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Coriander could help prevent food poisoning

Experts believe coriander could be an alternative to antibiotics

Those who frequently include coriander in their range of adventurous recipes may be interested to learn of its potential to prevent food poisoning.

A study published in the Journal of Medical Microbiology has found coriander to be toxic to some harmful bacteria.

Researchers from the University of Beira Interior in Portugal, who carried out the investigation, believe that its use in food could help to prevent illnesses such as food poisoning.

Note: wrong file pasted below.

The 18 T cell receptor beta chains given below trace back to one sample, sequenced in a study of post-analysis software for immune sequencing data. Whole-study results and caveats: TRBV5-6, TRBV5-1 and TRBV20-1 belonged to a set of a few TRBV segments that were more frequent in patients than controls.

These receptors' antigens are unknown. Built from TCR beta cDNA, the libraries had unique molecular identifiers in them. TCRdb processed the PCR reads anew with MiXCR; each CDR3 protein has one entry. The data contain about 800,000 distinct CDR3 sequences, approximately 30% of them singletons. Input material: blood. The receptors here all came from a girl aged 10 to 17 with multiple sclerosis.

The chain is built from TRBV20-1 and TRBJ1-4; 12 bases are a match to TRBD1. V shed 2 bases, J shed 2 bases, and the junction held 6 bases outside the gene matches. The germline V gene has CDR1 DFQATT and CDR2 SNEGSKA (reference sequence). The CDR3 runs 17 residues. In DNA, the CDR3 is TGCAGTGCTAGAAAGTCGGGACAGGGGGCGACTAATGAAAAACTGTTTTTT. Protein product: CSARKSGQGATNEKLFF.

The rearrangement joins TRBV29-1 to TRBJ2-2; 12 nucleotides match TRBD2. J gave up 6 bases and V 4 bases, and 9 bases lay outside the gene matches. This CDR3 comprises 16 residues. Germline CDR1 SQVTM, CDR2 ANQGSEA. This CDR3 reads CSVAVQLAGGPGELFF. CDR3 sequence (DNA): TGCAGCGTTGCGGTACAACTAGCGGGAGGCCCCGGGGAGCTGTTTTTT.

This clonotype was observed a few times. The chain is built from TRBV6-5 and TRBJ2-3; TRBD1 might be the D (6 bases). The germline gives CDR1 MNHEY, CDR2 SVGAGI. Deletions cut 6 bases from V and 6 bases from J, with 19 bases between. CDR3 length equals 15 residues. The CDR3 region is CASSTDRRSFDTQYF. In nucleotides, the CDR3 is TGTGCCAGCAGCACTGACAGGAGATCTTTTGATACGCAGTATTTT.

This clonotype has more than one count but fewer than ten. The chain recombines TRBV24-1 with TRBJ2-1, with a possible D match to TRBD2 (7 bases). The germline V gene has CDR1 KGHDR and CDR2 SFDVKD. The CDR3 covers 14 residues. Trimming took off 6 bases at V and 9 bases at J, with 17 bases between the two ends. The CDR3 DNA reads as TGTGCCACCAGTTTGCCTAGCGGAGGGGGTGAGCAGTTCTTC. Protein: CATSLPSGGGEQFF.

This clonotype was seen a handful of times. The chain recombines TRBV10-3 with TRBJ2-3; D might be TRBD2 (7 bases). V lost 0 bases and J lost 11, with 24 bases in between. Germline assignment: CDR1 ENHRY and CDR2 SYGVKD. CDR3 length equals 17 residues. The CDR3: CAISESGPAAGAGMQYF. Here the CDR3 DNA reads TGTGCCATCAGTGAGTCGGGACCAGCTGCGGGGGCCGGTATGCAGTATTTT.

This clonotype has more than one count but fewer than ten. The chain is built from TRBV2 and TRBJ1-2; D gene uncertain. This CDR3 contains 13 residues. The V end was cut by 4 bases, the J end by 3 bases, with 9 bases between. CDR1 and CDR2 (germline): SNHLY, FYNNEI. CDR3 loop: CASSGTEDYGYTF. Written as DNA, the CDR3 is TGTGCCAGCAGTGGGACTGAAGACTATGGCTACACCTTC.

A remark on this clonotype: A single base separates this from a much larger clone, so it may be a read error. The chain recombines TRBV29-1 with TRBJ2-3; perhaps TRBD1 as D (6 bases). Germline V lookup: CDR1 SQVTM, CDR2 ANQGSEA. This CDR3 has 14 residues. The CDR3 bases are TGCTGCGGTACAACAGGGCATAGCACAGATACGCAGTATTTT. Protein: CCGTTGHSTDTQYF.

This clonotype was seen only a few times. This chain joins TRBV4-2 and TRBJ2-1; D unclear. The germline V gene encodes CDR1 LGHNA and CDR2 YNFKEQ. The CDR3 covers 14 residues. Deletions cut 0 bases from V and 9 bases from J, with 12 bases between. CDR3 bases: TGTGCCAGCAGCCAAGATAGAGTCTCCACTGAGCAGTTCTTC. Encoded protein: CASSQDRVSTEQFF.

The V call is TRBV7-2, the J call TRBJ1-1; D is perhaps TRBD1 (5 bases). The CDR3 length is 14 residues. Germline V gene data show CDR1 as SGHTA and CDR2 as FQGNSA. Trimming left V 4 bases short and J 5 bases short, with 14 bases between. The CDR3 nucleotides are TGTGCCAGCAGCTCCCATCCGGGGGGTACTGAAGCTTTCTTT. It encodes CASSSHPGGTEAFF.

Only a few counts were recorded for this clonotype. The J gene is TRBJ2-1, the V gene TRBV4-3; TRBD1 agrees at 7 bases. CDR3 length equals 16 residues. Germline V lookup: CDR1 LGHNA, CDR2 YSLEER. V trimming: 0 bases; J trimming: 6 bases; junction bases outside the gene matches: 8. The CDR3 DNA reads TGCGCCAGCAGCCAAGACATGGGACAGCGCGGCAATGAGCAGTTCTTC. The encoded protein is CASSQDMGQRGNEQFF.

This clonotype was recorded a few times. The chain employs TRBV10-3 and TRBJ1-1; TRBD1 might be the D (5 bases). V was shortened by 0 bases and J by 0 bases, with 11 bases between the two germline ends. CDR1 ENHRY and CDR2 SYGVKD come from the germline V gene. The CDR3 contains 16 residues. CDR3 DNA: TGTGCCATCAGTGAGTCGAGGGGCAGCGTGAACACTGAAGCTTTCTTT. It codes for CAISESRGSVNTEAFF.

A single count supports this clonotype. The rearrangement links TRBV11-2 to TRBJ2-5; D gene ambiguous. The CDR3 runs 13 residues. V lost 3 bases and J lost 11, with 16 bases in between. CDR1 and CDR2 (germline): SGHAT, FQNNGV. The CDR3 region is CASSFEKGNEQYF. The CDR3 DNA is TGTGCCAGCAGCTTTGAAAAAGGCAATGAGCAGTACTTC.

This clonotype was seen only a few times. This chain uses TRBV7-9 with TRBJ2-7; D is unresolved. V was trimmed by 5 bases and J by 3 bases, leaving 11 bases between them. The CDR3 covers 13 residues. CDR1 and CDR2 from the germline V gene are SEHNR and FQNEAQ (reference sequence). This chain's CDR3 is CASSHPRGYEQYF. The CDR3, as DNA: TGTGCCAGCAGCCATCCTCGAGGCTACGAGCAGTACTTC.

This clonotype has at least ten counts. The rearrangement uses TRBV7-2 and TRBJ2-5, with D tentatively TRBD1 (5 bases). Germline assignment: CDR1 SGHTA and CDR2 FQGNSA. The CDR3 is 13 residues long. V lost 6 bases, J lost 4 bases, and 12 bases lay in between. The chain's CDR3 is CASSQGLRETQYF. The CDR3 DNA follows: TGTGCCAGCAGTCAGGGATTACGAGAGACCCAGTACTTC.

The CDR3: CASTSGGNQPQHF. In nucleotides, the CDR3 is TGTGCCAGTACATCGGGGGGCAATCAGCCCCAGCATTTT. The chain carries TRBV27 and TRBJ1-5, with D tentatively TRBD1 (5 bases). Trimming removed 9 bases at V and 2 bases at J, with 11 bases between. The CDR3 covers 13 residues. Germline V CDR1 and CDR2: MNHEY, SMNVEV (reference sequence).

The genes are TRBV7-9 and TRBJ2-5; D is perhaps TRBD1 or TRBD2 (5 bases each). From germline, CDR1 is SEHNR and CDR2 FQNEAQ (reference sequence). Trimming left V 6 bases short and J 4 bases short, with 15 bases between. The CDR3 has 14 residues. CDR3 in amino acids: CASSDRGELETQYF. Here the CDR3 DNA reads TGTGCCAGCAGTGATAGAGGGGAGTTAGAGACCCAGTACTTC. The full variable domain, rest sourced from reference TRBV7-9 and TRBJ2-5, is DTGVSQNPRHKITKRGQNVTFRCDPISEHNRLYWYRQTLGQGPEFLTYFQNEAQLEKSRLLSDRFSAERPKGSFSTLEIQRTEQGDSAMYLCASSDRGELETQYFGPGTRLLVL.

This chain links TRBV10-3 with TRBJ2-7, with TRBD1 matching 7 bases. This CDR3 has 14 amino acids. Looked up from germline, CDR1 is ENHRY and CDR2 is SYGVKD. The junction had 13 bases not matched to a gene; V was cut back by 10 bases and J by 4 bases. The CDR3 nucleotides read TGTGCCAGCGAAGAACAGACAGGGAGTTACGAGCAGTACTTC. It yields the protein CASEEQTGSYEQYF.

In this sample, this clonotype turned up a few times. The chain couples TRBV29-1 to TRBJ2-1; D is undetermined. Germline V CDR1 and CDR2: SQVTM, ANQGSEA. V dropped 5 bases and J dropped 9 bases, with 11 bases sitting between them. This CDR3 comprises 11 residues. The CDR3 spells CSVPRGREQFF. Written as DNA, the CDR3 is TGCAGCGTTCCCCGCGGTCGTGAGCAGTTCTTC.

Coriander oil was tested against 12 strains of bacteria, including E coli and MRSA, all of which showed stunted growth and many of which were killed.

"The results indicate that coriander oil damages the membrane surrounding the bacterial cell," said Dr Fernanda Domingues, leader of the research. She explained that this "ultimately leads to death of the bacterial cell".

Dr Domingues envisages that coriander oil could eventually become an alternative to antibiotics available over the counter.

This comes shortly after a United Arab Emirates University study, which found that saffron showed promise as an anti-cancer agent.

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